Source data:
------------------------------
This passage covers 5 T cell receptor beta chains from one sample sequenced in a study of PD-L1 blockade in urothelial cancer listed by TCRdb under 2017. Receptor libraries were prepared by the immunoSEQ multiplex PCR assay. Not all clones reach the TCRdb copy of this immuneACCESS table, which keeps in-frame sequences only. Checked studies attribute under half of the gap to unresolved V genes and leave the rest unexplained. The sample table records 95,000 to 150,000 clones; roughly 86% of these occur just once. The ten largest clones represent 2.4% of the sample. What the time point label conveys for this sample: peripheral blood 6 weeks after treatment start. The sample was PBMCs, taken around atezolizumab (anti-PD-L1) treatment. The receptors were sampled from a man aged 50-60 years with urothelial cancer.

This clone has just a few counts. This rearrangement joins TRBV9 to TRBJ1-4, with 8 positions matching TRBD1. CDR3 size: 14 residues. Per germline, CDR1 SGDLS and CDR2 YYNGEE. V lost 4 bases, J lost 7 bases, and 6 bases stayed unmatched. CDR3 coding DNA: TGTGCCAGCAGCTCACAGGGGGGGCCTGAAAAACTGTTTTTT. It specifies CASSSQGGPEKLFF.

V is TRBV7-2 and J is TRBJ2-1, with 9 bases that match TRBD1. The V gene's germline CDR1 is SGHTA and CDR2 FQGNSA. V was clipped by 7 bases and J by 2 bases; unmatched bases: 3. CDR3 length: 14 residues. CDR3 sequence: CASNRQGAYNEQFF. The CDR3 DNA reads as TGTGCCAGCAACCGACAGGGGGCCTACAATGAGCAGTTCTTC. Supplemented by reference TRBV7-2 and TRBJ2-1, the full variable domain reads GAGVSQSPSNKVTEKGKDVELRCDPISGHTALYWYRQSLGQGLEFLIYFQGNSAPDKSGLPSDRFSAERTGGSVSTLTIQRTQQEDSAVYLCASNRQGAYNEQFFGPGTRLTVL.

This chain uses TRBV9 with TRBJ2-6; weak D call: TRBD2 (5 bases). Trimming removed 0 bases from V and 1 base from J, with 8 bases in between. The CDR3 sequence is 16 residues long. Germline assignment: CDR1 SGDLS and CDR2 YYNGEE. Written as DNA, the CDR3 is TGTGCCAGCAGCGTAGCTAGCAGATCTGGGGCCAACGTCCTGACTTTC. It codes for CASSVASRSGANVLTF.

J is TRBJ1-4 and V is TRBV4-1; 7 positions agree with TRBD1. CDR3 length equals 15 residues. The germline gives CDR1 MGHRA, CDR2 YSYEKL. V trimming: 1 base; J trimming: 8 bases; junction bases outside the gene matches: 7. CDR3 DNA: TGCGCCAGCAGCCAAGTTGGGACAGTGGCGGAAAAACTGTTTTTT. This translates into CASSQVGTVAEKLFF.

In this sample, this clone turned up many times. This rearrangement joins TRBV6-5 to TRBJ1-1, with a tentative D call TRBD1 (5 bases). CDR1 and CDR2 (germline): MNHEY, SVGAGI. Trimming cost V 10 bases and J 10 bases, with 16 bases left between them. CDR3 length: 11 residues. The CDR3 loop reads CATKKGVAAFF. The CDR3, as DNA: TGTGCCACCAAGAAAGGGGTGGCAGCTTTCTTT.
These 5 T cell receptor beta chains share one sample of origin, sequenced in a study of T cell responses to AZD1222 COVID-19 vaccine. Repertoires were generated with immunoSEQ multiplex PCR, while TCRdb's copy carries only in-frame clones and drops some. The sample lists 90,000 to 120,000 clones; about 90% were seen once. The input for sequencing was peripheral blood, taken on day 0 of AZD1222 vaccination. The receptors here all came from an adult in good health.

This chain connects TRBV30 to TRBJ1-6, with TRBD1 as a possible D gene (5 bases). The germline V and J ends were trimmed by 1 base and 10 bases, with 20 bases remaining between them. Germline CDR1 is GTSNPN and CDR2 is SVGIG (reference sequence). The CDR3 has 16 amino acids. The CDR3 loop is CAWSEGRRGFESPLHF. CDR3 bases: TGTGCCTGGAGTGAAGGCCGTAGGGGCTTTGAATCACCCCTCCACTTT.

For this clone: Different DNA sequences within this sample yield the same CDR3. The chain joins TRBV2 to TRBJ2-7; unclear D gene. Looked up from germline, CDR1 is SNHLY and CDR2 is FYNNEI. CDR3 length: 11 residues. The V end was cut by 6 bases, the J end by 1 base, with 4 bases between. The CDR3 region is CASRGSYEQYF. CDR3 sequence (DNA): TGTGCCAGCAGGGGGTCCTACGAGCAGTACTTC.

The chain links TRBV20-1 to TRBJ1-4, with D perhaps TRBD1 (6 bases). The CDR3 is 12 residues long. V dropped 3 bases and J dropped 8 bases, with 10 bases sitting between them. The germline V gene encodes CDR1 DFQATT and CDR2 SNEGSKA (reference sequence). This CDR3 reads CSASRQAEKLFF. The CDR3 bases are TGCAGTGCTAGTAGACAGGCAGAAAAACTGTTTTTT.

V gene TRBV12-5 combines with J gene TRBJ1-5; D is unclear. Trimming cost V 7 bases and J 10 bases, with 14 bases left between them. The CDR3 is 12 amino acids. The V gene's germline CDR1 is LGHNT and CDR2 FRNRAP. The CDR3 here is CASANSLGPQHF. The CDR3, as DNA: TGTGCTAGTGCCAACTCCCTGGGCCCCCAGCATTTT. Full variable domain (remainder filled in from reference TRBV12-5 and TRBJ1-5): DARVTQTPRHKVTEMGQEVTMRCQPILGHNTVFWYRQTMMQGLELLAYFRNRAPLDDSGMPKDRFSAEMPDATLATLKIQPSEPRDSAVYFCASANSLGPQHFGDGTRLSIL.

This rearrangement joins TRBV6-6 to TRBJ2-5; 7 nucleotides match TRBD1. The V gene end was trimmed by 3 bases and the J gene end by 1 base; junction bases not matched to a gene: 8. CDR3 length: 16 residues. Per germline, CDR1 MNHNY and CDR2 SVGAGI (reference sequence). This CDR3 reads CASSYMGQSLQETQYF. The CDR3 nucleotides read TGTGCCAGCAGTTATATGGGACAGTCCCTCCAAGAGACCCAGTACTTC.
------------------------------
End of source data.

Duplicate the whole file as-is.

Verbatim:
This passage covers 5 T cell receptor beta chains from one sample sequenced in a study of PD-L1 blockade in urothelial cancer listed by TCRdb under 2017. Receptor libraries were prepared by the immunoSEQ multiplex PCR assay. Not all clones reach the TCRdb copy of this immuneACCESS table, which keeps in-frame sequences only. Checked studies attribute under half of the gap to unresolved V genes and leave the rest unexplained. The sample table records 95,000 to 150,000 clones; roughly 86% of these occur just once. The ten largest clones represent 2.4% of the sample. What the time point label conveys for this sample: peripheral blood 6 weeks after treatment start. The sample was PBMCs, taken around atezolizumab (anti-PD-L1) treatment. The receptors were sampled from a man aged 50-60 years with urothelial cancer.

This clone has just a few counts. This rearrangement joins TRBV9 to TRBJ1-4, with 8 positions matching TRBD1. CDR3 size: 14 residues. Per germline, CDR1 SGDLS and CDR2 YYNGEE. V lost 4 bases, J lost 7 bases, and 6 bases stayed unmatched. CDR3 coding DNA: TGTGCCAGCAGCTCACAGGGGGGGCCTGAAAAACTGTTTTTT. It specifies CASSSQGGPEKLFF.

V is TRBV7-2 and J is TRBJ2-1, with 9 bases that match TRBD1. The V gene's germline CDR1 is SGHTA and CDR2 FQGNSA. V was clipped by 7 bases and J by 2 bases; unmatched bases: 3. CDR3 length: 14 residues. CDR3 sequence: CASNRQGAYNEQFF. The CDR3 DNA reads as TGTGCCAGCAACCGACAGGGGGCCTACAATGAGCAGTTCTTC. Supplemented by reference TRBV7-2 and TRBJ2-1, the full variable domain reads GAGVSQSPSNKVTEKGKDVELRCDPISGHTALYWYRQSLGQGLEFLIYFQGNSAPDKSGLPSDRFSAERTGGSVSTLTIQRTQQEDSAVYLCASNRQGAYNEQFFGPGTRLTVL.

This chain uses TRBV9 with TRBJ2-6; weak D call: TRBD2 (5 bases). Trimming removed 0 bases from V and 1 base from J, with 8 bases in between. The CDR3 sequence is 16 residues long. Germline assignment: CDR1 SGDLS and CDR2 YYNGEE. Written as DNA, the CDR3 is TGTGCCAGCAGCGTAGCTAGCAGATCTGGGGCCAACGTCCTGACTTTC. It codes for CASSVASRSGANVLTF.

J is TRBJ1-4 and V is TRBV4-1; 7 positions agree with TRBD1. CDR3 length equals 15 residues. The germline gives CDR1 MGHRA, CDR2 YSYEKL. V trimming: 1 base; J trimming: 8 bases; junction bases outside the gene matches: 7. CDR3 DNA: TGCGCCAGCAGCCAAGTTGGGACAGTGGCGGAAAAACTGTTTTTT. This translates into CASSQVGTVAEKLFF.

In this sample, this clone turned up many times. This rearrangement joins TRBV6-5 to TRBJ1-1, with a tentative D call TRBD1 (5 bases). CDR1 and CDR2 (germline): MNHEY, SVGAGI. Trimming cost V 10 bases and J 10 bases, with 16 bases left between them. CDR3 length: 11 residues. The CDR3 loop reads CATKKGVAAFF. The CDR3, as DNA: TGTGCCACCAAGAAAGGGGTGGCAGCTTTCTTT.
These 5 T cell receptor beta chains share one sample of origin, sequenced in a study of T cell responses to AZD1222 COVID-19 vaccine. Repertoires were generated with immunoSEQ multiplex PCR, while TCRdb's copy carries only in-frame clones and drops some. The sample lists 90,000 to 120,000 clones; about 90% were seen once. The input for sequencing was peripheral blood, taken on day 0 of AZD1222 vaccination. The receptors here all came from an adult in good health.

This chain connects TRBV30 to TRBJ1-6, with TRBD1 as a possible D gene (5 bases). The germline V and J ends were trimmed by 1 base and 10 bases, with 20 bases remaining between them. Germline CDR1 is GTSNPN and CDR2 is SVGIG (reference sequence). The CDR3 has 16 amino acids. The CDR3 loop is CAWSEGRRGFESPLHF. CDR3 bases: TGTGCCTGGAGTGAAGGCCGTAGGGGCTTTGAATCACCCCTCCACTTT.

For this clone: Different DNA sequences within this sample yield the same CDR3. The chain joins TRBV2 to TRBJ2-7; unclear D gene. Looked up from germline, CDR1 is SNHLY and CDR2 is FYNNEI. CDR3 length: 11 residues. The V end was cut by 6 bases, the J end by 1 base, with 4 bases between. The CDR3 region is CASRGSYEQYF. CDR3 sequence (DNA): TGTGCCAGCAGGGGGTCCTACGAGCAGTACTTC.

The chain links TRBV20-1 to TRBJ1-4, with D perhaps TRBD1 (6 bases). The CDR3 is 12 residues long. V dropped 3 bases and J dropped 8 bases, with 10 bases sitting between them. The germline V gene encodes CDR1 DFQATT and CDR2 SNEGSKA (reference sequence). This CDR3 reads CSASRQAEKLFF. The CDR3 bases are TGCAGTGCTAGTAGACAGGCAGAAAAACTGTTTTTT.

V gene TRBV12-5 combines with J gene TRBJ1-5; D is unclear. Trimming cost V 7 bases and J 10 bases, with 14 bases left between them. The CDR3 is 12 amino acids. The V gene's germline CDR1 is LGHNT and CDR2 FRNRAP. The CDR3 here is CASANSLGPQHF. The CDR3, as DNA: TGTGCTAGTGCCAACTCCCTGGGCCCCCAGCATTTT. Full variable domain (remainder filled in from reference TRBV12-5 and TRBJ1-5): DARVTQTPRHKVTEMGQEVTMRCQPILGHNTVFWYRQTMMQGLELLAYFRNRAPLDDSGMPKDRFSAEMPDATLATLKIQPSEPRDSAVYFCASANSLGPQHFGDGTRLSIL.

This rearrangement joins TRBV6-6 to TRBJ2-5; 7 nucleotides match TRBD1. The V gene end was trimmed by 3 bases and the J gene end by 1 base; junction bases not matched to a gene: 8. CDR3 length: 16 residues. Per germline, CDR1 MNHNY and CDR2 SVGAGI (reference sequence). This CDR3 reads CASSYMGQSLQETQYF. The CDR3 nucleotides read TGTGCCAGCAGTTATATGGGACAGTCCCTCCAAGAGACCCAGTACTTC.